Wednesday, April 25, 2012

Disco Nights

“Rico!  Stay back!  Lola, get behind me quick!”  I picked up a bottle and broke it over the counter.  Some glass started splattering in the air, and I heard gunshots.  Someone was screaming.

I sat up straight in my bed.  My screaming reverberated in my ears.  "Copacabana..." I muttered.  The bar and tables faded into the background, and I saw the reflection of streetlights against the curtains.  My breaths evened out.  Throwing off the sheets, I got up from my twin bed and stumbled to the closet and opened the doors.  The white, fly-collared jacket was still hanging next to the bellbottom slacks.  My white leather shoes were parked to the right of my box of glimmering socks.  The Grecian formula and brush sitting in my change plate with the rhinestone cufflinks.

“Thank goodness!” I said.  “Everything’s OK.”

I woke up screaming.  Barry Manilow was singing in my head.

“Honey, what’s wrong?”  My wife sat up in the bed.

I looked around.  Ugh!  A double nightmare.  The dresser was across from the bed, our children’s pictures sitting all in a row in front of the mirror.  The breeze from our fan cooled the perspiration from my face.

“Quick!  What year is it?  What am I wearing?!”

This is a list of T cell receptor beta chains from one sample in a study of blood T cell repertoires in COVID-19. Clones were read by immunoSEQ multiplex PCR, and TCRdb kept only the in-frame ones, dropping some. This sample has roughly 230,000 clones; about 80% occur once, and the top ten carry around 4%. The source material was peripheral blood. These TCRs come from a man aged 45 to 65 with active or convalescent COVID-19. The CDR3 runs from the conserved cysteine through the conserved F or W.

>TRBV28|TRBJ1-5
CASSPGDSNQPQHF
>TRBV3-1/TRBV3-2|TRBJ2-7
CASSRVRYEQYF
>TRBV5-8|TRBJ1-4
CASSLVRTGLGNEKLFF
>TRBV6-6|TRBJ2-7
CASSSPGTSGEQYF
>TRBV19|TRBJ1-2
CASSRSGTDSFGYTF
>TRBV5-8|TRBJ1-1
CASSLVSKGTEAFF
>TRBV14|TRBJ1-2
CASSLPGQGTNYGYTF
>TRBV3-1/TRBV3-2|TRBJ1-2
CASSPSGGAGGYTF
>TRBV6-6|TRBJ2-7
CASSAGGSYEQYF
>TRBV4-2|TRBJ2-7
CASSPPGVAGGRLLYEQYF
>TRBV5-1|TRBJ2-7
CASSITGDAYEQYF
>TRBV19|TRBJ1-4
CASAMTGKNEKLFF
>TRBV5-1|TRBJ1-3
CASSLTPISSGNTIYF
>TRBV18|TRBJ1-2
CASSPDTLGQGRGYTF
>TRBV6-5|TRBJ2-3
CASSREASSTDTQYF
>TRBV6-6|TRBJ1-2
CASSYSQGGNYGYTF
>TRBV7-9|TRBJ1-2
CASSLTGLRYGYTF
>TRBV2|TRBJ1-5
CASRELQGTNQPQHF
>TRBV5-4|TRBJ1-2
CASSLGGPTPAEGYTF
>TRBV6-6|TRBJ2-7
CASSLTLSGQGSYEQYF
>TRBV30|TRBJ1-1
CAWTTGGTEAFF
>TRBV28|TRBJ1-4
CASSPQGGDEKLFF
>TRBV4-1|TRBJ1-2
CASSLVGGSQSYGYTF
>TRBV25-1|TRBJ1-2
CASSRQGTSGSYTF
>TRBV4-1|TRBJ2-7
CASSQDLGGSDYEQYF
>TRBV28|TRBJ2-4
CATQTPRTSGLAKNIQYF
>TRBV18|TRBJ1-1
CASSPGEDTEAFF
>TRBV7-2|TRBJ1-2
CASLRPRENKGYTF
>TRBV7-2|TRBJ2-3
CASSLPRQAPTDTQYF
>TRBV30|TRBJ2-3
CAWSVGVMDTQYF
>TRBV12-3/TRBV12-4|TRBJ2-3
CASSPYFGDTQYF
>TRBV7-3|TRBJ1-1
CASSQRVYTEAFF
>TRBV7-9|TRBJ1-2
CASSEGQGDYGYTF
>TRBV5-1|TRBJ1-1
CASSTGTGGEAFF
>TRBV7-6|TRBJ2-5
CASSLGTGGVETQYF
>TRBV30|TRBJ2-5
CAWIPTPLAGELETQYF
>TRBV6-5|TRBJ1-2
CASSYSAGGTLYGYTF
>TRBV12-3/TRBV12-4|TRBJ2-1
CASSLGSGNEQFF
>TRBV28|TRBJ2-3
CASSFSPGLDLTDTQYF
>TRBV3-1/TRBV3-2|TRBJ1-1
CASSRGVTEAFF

“It was just a dream.  You fell asleep in your jeans and Nike shirt.”

“Oh my gosh, what a psycho wedding!  Who pulls stunts like that?!”

“Darling, the wedding was last month.  You don’t have to wear those polyester pants anymore.”

I spent a few minutes collecting my thoughts.  A shudder went down my spine.  I hadn't known Tom and his fiance very long before they asked me to be part of their wedding party.  I should have suspected something, as their shelves were covered with Bee Gees 8-track tapes.  “Who sings, 'I’m Your Boogie Man' during their vows?”

“We’ll turn on some Huey Luis in the morning.”  I felt her hand run through my hair.  “I’m sure no one took pictures of you on the dance floor.  It’s probably just a fad with them that’ll pass.”

I sat there, shaking the images out of my head.  The platform shoes and disco ball started to vanish.  My wife patted my back.  “It’ll be better in the morning.  Good night, love.”

I lay back.  “Thanks, Lola.”


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